In the hybrid mesh, regardless of the real inflow depth, the inflow boundary condition and the flooding and drying of the model domain must remain within the sigma domain, as the free surface equation is solved in sigma coordinates. Thus, the sigma domain should not become completely dry during the simulation; otherwise, the model faces instabilities which may lead to a complete crash of the numerical computation [19]. To this avail, modifications on the inflow boundary of the reservoir, as the highest point of the reservoir’s thalweg (facing regular flooding and drying), are required. This modification (see Figure 3b) could restrict the implementation of the rigorous physics of the inflow boundary and requires changes and smoothing of the bottom topography, even in most of the basin-scale estuary models (e.g., [47,49]). In cases of lakes like the Maroon Reservoir with even steeper topography in the bottom, these modifications seem unavoidable. Moreover, since it has been shown that while sigma-coordinate models are appealing for representing smooth bottom topography well, they may induce large pressure gradient errors in the presence of steep vertical topography (e.g., [45,46]). In this study, the inflow boundary was defined by modifying the bathymetry of the riverine zone so that the depth range at inflow boundary, regardless of the real depth of the river, covered the range of the expected reservoir’s water level change. To avoid imposing unrealistic physics on the domain due to the named smoothing and changes, the distance between the inflow boundary and the location from where the real bathymetry of the reservoir begins should be taken as short as possible. To this avail, riverine zone of the reservoir was shortened by 3500 m in the MIKE 3 model domain (see Figure 3a).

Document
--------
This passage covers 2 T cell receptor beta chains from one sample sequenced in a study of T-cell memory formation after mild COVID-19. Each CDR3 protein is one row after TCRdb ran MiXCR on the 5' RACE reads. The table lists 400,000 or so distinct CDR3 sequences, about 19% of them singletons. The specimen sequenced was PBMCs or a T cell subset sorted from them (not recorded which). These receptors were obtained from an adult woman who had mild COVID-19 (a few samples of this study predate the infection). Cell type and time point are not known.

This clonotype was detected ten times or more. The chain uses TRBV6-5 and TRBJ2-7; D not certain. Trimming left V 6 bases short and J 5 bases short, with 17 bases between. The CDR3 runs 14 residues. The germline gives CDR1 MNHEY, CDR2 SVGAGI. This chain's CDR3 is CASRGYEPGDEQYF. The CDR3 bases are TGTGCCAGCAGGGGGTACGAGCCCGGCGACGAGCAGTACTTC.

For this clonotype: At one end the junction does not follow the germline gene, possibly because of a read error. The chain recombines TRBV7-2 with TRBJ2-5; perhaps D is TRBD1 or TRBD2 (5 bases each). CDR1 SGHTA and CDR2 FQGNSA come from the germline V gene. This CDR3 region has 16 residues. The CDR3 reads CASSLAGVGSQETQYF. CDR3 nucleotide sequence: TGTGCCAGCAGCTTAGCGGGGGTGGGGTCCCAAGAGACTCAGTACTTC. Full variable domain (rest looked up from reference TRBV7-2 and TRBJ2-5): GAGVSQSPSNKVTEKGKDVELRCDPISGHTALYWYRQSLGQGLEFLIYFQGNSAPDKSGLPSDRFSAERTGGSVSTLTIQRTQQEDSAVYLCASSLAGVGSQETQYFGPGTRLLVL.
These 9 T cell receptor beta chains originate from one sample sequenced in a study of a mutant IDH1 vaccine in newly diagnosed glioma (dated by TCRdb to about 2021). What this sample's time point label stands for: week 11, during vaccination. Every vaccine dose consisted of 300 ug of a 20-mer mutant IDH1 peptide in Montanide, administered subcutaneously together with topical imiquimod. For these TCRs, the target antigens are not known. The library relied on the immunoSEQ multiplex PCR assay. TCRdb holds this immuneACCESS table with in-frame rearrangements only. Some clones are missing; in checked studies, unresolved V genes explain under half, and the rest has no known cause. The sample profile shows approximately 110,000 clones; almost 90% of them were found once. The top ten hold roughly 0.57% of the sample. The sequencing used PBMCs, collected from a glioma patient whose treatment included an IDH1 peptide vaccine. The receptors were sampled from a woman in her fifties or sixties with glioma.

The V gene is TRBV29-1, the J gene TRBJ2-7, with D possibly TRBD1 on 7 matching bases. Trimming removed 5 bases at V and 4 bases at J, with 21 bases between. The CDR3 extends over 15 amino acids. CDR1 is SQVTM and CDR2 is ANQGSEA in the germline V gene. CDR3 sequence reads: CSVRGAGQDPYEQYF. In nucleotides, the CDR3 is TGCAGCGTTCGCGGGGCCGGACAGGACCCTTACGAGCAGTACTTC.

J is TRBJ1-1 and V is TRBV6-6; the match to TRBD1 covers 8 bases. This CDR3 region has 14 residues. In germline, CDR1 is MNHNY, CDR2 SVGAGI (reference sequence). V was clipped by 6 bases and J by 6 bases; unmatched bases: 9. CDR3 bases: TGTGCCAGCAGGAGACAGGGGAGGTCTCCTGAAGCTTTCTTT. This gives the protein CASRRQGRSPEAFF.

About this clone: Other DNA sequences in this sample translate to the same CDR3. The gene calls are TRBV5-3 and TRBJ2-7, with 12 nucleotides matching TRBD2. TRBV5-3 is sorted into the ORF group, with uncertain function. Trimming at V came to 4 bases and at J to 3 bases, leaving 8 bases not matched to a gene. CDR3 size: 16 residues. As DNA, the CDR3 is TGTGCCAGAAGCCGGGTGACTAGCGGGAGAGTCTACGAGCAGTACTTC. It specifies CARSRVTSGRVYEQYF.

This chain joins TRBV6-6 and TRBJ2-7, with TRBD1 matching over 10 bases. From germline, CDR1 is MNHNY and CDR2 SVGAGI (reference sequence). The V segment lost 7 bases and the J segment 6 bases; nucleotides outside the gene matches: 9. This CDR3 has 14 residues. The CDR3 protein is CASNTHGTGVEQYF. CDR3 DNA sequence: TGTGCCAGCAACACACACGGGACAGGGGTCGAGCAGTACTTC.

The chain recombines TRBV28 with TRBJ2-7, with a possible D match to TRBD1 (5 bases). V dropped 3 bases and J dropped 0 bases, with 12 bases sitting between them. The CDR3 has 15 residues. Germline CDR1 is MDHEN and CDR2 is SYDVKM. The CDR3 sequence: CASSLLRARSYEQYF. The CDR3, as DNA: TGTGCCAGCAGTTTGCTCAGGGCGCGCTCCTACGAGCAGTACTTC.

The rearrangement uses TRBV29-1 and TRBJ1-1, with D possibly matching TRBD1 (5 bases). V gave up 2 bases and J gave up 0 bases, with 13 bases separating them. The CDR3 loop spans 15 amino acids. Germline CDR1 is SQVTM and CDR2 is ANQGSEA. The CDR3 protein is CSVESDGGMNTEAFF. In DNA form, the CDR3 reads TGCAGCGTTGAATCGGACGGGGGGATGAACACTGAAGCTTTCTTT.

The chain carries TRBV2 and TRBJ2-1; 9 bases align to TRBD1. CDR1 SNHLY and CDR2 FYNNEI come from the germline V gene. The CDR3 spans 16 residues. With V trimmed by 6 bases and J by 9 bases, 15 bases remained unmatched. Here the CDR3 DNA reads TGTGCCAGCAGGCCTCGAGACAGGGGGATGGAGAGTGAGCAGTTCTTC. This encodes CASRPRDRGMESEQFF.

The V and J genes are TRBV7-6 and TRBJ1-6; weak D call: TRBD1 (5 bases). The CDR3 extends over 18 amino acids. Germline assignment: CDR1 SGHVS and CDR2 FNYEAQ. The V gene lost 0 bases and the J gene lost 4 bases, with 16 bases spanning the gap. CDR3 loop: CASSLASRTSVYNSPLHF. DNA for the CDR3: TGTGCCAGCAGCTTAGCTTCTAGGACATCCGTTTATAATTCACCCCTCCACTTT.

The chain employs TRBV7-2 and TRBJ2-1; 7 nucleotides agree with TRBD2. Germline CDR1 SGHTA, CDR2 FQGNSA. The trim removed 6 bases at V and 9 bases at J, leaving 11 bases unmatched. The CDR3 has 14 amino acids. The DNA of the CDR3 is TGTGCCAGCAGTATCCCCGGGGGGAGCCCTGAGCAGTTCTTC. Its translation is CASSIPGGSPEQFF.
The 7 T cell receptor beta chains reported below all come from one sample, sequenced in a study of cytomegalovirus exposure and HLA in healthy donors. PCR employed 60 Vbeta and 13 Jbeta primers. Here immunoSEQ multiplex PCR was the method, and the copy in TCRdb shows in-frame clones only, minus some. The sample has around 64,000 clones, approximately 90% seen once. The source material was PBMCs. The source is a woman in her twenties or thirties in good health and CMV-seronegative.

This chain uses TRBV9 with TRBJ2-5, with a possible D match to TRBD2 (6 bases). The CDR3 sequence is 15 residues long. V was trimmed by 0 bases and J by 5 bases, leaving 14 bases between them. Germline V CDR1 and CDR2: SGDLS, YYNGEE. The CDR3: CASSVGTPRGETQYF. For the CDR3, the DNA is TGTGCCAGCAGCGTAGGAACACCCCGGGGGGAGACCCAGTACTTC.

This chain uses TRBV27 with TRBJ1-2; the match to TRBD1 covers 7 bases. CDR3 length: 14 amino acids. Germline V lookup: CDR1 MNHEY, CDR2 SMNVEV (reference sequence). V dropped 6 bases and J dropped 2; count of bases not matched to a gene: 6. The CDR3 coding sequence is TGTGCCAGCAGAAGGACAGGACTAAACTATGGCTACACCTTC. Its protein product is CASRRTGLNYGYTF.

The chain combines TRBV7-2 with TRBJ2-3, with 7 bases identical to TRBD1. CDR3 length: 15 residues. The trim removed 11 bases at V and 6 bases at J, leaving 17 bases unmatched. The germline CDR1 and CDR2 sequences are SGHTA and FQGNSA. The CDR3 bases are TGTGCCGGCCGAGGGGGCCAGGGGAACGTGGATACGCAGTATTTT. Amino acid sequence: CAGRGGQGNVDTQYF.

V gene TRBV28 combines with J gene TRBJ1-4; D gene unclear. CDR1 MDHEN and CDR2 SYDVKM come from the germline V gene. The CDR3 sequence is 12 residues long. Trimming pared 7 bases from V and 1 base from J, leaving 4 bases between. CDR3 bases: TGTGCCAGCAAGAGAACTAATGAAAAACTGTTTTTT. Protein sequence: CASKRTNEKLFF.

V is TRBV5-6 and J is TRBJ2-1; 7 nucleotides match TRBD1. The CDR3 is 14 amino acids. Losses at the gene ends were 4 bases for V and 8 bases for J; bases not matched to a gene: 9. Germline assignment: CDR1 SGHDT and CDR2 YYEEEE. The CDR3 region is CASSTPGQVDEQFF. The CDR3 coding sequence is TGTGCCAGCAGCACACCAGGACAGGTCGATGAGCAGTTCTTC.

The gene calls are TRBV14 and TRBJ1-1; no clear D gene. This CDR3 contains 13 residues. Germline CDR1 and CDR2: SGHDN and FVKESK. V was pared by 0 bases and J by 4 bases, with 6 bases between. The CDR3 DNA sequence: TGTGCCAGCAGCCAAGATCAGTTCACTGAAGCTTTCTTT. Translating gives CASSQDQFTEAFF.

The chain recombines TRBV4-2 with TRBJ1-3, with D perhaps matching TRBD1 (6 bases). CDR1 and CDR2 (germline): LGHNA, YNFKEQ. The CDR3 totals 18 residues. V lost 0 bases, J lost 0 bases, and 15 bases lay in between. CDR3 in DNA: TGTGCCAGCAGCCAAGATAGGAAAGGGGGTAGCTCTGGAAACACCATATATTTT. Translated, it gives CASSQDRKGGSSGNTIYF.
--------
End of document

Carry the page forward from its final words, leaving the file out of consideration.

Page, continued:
2.6. Models’ Parameters